“Just to share your worries, hear your peers and get advice…it makes you feel like you have other people to reach out to.”

-Jenna Bergman, fourth-year medical student

Building solidarity is a critical aspect of these programs, says Elisa Diaz, a third-year law student and president of the Student Bar Association. Diaz, who will graduate in May and is currently interning at the Miami Dade State Attorney’s Office, was part of the team that helped organize the HWCOM-FIU Law collaboration.

Her words of wisdom for students starting law or med school: “Be self-aware. You often strive for perfection and you want to be this superhero, but it’s important to take the time to realize, ‘I don’t have to know everything or learn everything at once.’ I’ve learned a lot about asking for help. As an FIU student, there are so many resources through the law school or through the university in general.”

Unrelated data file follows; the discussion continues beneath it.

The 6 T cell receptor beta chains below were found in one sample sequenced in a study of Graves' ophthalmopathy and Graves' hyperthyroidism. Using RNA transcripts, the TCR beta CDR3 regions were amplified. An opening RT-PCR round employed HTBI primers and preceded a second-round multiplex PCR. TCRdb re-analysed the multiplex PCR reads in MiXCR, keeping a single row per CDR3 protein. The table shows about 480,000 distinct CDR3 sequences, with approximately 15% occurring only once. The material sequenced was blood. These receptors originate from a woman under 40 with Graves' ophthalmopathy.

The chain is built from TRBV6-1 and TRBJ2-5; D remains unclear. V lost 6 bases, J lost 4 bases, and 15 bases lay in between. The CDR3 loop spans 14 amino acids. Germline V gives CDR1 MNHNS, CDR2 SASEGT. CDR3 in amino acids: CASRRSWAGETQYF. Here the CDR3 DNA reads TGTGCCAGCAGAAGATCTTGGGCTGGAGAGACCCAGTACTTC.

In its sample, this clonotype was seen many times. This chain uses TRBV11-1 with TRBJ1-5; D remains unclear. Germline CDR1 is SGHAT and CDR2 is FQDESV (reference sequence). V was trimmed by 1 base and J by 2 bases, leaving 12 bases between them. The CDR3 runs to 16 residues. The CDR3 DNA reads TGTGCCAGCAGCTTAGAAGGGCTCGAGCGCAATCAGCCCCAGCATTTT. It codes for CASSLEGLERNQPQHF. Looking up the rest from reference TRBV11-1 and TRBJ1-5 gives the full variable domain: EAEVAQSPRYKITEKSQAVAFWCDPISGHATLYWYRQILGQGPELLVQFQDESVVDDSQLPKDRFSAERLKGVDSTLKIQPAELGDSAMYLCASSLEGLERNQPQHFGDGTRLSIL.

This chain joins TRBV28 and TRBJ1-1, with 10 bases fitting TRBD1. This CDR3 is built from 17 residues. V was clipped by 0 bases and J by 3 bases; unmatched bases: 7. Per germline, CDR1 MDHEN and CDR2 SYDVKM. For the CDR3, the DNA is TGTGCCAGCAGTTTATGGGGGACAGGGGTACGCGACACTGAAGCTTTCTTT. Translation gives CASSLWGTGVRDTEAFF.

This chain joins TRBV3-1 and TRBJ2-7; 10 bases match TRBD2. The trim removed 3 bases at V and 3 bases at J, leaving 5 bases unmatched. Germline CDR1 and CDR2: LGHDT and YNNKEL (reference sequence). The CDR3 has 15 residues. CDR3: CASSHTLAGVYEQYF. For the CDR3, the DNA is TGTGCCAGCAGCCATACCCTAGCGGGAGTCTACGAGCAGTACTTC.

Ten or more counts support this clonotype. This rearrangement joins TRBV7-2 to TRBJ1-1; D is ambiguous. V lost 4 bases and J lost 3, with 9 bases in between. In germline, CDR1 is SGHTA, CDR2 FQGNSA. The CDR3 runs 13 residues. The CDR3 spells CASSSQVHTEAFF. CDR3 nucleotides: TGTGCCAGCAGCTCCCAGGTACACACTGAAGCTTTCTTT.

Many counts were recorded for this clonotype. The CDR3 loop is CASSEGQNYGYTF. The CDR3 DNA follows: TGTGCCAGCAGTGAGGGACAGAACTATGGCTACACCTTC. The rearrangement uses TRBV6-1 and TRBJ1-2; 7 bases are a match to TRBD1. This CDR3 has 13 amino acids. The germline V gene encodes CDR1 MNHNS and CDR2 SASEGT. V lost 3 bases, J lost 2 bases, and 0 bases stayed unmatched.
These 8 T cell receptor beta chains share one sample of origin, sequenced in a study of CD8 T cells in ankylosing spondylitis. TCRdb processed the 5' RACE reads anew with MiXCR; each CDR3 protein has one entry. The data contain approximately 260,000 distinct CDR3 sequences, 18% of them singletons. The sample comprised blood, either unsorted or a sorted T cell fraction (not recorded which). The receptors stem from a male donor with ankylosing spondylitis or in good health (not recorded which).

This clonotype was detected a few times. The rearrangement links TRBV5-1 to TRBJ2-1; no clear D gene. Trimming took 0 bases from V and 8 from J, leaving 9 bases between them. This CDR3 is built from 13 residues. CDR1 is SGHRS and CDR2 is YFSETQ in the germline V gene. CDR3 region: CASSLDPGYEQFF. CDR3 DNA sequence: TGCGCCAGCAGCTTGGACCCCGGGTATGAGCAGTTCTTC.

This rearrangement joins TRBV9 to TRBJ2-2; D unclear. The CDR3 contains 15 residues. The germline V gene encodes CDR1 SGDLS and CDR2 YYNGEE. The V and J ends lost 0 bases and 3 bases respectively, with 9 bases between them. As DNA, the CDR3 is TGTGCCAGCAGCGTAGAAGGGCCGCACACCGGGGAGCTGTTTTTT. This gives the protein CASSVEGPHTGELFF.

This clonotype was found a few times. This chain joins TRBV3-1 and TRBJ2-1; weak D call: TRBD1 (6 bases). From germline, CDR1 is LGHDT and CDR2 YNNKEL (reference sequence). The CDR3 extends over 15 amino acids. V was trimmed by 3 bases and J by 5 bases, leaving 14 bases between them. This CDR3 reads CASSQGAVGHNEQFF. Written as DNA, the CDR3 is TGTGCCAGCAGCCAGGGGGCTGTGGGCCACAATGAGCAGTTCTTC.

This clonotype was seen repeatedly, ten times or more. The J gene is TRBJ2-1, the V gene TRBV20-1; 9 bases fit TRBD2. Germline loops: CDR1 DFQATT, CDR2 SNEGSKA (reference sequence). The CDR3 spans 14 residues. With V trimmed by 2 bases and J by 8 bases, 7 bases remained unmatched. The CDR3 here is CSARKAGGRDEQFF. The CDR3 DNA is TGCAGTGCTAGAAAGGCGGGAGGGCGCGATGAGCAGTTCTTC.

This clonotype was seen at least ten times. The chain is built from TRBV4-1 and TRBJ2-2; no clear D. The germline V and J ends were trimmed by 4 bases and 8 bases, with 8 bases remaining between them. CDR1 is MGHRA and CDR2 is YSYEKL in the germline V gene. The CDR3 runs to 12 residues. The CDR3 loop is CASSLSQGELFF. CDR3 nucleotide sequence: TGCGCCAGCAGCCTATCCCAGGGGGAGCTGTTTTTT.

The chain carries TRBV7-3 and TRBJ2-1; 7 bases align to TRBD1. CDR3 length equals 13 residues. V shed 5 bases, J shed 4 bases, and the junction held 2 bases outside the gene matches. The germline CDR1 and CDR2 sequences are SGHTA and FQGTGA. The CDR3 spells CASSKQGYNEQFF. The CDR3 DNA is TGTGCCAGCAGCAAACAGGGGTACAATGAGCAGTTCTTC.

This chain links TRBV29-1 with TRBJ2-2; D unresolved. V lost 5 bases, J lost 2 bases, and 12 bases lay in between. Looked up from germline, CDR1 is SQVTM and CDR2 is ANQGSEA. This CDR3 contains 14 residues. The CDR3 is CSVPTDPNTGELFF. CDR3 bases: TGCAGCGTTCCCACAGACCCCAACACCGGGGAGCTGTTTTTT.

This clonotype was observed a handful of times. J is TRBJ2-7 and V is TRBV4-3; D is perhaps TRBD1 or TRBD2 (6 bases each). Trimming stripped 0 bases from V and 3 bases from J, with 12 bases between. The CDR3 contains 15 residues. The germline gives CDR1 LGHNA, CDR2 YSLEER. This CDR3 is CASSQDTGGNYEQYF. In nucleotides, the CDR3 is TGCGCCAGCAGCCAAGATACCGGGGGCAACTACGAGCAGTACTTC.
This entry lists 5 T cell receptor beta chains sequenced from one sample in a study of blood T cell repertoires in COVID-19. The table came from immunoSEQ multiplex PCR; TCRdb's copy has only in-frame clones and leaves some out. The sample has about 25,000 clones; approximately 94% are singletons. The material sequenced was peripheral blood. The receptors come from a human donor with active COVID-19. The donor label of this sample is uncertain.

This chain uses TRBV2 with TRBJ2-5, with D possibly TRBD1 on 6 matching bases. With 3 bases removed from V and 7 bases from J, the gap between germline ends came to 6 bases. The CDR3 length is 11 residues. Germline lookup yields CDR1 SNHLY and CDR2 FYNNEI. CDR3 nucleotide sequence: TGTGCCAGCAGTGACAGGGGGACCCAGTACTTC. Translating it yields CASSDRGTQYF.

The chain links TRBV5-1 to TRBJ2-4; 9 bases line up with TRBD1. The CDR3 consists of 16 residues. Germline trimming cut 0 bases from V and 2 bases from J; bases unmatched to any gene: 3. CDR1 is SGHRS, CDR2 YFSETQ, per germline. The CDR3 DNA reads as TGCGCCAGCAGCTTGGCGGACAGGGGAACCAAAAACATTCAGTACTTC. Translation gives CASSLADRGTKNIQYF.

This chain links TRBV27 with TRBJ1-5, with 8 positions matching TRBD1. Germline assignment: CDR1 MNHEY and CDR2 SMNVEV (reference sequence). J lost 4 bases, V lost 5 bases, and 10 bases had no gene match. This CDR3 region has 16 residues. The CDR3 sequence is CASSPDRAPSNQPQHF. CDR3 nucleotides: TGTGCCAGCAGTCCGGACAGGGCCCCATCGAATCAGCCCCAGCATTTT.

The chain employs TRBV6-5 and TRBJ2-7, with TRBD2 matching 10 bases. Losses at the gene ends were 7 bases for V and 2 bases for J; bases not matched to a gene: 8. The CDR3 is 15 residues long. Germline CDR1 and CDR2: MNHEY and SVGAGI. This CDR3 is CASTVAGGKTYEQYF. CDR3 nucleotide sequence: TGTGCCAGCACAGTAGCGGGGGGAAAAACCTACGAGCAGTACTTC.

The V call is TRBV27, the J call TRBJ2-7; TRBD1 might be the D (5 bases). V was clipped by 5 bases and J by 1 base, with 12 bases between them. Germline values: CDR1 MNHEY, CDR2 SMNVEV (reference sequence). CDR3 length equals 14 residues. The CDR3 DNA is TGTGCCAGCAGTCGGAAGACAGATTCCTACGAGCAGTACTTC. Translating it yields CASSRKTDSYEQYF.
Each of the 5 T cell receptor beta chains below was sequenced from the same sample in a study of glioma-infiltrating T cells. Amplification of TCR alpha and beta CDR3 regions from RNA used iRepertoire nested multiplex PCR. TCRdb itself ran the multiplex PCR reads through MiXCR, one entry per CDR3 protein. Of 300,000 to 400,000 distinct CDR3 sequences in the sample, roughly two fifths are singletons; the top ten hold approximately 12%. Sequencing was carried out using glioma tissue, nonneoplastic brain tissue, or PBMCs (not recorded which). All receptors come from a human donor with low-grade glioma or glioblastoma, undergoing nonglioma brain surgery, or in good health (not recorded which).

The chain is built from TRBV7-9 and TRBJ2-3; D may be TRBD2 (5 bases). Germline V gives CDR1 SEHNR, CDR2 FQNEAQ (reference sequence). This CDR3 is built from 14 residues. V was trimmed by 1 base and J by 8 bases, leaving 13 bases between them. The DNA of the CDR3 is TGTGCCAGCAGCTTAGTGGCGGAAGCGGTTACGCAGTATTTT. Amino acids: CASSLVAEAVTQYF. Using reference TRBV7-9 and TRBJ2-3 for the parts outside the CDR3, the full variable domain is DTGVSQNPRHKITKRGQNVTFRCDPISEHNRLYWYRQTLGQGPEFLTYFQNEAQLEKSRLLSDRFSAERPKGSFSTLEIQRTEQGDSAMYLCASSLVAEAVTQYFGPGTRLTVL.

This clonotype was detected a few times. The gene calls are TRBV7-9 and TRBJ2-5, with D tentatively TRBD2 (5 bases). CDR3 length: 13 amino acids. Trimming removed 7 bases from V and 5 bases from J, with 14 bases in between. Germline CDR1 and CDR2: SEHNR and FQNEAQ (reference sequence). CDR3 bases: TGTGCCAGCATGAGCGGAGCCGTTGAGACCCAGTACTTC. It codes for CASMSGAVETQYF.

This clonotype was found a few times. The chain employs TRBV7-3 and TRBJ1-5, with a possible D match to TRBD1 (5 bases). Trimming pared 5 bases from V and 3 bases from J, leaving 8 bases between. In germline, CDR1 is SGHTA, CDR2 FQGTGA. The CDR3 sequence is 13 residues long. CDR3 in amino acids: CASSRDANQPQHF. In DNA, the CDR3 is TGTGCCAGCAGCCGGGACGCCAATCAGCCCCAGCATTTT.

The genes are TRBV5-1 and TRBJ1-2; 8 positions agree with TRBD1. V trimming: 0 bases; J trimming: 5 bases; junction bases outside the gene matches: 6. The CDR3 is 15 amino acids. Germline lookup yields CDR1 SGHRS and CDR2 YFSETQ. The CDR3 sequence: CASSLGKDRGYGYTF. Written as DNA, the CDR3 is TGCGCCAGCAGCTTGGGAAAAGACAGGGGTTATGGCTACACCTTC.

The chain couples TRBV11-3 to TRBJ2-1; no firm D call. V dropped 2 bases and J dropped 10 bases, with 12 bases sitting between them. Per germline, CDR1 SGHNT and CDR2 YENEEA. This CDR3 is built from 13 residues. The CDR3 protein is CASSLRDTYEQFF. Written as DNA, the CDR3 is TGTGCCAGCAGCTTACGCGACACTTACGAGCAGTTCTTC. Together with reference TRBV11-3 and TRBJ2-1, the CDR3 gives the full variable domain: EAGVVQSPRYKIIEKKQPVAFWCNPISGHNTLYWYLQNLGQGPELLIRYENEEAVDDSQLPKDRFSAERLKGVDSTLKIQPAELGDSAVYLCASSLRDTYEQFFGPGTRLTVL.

"Those sessions [at FIU] helped me to identify when I’m not okay, and helped me to know that it’s okay to not be okay.”

- Alumna Chika Nwosu '20, now a resident at Michigan Medicine

Creating resilient professionals

At the end of the day, all these initiatives have one goal: To help students thrive – and to help them go out into the world ready to bounce back from adversity. It truly makes all the difference, says Nwosu, the alumna at Michigan Medicine. Back when she was in her first year at FIU, Nwosu enrolled with the HWCOM’s wellness center, began meeting with Desmarais and regularly attended events through the center. It’s having a lasting impact.

“I’ve learned basically what to do and how to recognize signs of stress and emotional instability,” she explains. “I’ve learned deep breathing. I’ve been doing it for the last four years. I’ve started doing it unconsciously. I’ll try to meditate before going to bed. Sometimes I come home and sit on the floor in my scrubs with the light off, and just meditate. Those sessions [at FIU] helped me to identify when I’m not okay, and helped me to know that it’s okay to not be okay.”

Desmarais and Lozada hope to continue championing wellbeing at FIU by growing the law-medicine initiative – and they hope to inspire other universities across the country to create cross-campus collaborations that allow students to connect, recharge and learn that helping others also involves helping yourself.